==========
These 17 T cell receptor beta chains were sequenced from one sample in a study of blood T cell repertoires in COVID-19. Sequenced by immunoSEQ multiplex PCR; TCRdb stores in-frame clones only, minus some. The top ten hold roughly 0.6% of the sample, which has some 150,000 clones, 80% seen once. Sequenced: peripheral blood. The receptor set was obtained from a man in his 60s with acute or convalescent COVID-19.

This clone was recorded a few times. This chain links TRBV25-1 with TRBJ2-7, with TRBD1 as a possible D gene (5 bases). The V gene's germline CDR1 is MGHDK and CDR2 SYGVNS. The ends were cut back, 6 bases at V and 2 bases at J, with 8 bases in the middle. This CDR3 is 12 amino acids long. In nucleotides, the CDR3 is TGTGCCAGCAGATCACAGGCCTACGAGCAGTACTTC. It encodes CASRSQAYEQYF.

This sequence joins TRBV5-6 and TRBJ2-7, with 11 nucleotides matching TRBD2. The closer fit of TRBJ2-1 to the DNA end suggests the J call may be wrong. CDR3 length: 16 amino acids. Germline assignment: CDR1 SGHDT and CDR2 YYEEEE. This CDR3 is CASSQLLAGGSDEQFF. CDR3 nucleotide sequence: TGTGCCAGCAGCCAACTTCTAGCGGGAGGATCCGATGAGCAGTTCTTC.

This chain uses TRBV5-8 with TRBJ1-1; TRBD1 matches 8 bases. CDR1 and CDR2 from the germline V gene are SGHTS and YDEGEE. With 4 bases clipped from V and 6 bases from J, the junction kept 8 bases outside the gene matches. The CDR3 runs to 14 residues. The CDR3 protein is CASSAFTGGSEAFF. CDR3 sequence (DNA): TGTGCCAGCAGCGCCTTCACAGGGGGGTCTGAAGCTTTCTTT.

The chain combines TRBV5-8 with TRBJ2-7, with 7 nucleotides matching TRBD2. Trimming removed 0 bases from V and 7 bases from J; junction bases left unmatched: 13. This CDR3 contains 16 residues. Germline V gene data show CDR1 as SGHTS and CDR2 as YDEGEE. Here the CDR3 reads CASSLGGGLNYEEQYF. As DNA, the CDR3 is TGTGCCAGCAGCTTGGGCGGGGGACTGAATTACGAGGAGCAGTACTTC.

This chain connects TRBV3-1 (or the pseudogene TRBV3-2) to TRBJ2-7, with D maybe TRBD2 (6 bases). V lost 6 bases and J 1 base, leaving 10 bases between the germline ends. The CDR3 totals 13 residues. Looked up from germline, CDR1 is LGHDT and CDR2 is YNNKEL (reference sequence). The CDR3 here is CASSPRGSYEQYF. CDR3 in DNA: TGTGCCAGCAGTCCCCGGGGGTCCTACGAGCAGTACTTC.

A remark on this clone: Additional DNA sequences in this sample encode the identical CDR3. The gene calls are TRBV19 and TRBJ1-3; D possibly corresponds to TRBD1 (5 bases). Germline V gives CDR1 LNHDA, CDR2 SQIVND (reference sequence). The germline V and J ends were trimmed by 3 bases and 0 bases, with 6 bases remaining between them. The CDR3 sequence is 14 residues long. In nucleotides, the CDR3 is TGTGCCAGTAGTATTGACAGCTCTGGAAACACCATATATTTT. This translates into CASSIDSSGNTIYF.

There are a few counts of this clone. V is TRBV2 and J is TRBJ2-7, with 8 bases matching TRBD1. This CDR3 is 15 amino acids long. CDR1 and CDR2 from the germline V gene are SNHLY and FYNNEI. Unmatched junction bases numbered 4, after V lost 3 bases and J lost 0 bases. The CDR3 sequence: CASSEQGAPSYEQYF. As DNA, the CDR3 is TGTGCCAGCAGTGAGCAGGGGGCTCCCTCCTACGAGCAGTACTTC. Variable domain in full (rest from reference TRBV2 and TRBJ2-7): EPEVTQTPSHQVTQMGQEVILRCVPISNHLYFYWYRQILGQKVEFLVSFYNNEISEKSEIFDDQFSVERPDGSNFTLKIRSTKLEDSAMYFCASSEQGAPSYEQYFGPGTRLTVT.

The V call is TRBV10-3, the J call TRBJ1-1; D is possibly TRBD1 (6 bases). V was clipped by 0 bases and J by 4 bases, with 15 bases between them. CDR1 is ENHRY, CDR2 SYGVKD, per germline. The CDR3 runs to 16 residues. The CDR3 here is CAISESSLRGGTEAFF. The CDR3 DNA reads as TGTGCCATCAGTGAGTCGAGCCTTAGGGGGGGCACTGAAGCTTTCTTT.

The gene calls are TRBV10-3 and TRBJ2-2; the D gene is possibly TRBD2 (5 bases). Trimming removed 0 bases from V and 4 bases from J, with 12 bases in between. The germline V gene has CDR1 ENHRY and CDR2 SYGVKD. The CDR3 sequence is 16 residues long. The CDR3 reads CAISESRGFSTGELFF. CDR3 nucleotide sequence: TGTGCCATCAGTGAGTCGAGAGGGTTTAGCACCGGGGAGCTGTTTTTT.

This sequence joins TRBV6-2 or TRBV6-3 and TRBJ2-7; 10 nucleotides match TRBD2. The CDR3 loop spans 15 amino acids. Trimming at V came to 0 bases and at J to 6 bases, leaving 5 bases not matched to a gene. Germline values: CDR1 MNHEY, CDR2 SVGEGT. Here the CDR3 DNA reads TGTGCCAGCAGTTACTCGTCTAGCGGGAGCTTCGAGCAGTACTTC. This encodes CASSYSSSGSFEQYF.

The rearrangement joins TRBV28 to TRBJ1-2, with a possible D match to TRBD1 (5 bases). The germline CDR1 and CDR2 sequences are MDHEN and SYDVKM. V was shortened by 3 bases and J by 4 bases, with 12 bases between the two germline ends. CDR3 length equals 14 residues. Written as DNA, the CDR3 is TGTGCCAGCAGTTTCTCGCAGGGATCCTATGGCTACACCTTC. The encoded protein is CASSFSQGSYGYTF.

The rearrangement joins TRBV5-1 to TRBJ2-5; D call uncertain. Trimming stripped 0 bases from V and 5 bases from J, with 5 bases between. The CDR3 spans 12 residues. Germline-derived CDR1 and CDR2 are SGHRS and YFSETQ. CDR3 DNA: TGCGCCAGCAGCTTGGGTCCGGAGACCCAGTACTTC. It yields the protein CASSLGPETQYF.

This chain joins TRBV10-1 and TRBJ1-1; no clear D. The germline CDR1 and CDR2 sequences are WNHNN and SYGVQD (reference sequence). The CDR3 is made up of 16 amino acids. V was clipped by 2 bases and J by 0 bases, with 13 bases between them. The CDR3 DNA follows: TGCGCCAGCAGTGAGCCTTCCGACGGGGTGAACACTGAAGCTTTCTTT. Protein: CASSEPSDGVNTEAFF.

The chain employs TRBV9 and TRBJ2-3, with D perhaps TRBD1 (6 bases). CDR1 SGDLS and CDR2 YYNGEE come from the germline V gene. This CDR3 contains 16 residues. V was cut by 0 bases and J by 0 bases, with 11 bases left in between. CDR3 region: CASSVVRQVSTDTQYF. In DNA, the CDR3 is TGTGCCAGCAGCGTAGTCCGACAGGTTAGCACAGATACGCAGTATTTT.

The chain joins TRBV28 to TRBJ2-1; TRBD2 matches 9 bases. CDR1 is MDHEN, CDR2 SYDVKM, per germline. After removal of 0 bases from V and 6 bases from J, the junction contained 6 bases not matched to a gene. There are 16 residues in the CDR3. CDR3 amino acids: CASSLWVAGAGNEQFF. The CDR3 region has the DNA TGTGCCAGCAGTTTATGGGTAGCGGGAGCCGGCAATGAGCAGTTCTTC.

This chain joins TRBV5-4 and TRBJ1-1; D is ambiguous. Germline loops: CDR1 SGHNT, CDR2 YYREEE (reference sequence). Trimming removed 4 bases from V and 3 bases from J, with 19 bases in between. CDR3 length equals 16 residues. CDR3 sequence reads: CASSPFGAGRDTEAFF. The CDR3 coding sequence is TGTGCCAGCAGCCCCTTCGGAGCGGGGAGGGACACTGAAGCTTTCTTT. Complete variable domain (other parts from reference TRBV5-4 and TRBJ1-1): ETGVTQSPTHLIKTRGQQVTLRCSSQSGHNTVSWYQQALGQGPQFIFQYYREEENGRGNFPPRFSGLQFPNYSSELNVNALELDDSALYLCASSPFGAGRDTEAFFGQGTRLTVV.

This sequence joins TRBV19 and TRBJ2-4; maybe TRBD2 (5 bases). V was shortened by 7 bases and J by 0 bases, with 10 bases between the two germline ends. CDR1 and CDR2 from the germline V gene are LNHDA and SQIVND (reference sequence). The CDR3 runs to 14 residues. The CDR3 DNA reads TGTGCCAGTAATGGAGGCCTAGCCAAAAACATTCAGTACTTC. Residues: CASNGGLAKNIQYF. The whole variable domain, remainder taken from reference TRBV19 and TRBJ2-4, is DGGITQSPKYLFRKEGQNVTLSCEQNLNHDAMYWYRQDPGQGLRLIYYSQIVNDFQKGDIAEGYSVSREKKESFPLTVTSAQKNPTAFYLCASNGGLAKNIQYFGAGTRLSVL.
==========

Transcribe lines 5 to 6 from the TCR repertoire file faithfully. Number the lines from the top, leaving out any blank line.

The chain combines TRBV5-8 with TRBJ2-7, with 7 nucleotides matching TRBD2. Trimming removed 0 bases from V and 7 bases from J; junction bases left unmatched: 13. This CDR3 contains 16 residues. Germline V gene data show CDR1 as SGHTS and CDR2 as YDEGEE. Here the CDR3 reads CASSLGGGLNYEEQYF. As DNA, the CDR3 is TGTGCCAGCAGCTTGGGCGGGGGACTGAATTACGAGGAGCAGTACTTC.

This chain connects TRBV3-1 (or the pseudogene TRBV3-2) to TRBJ2-7, with D maybe TRBD2 (6 bases). V lost 6 bases and J 1 base, leaving 10 bases between the germline ends. The CDR3 totals 13 residues. Looked up from germline, CDR1 is LGHDT and CDR2 is YNNKEL (reference sequence). The CDR3 here is CASSPRGSYEQYF. CDR3 in DNA: TGTGCCAGCAGTCCCCGGGGGTCCTACGAGCAGTACTTC.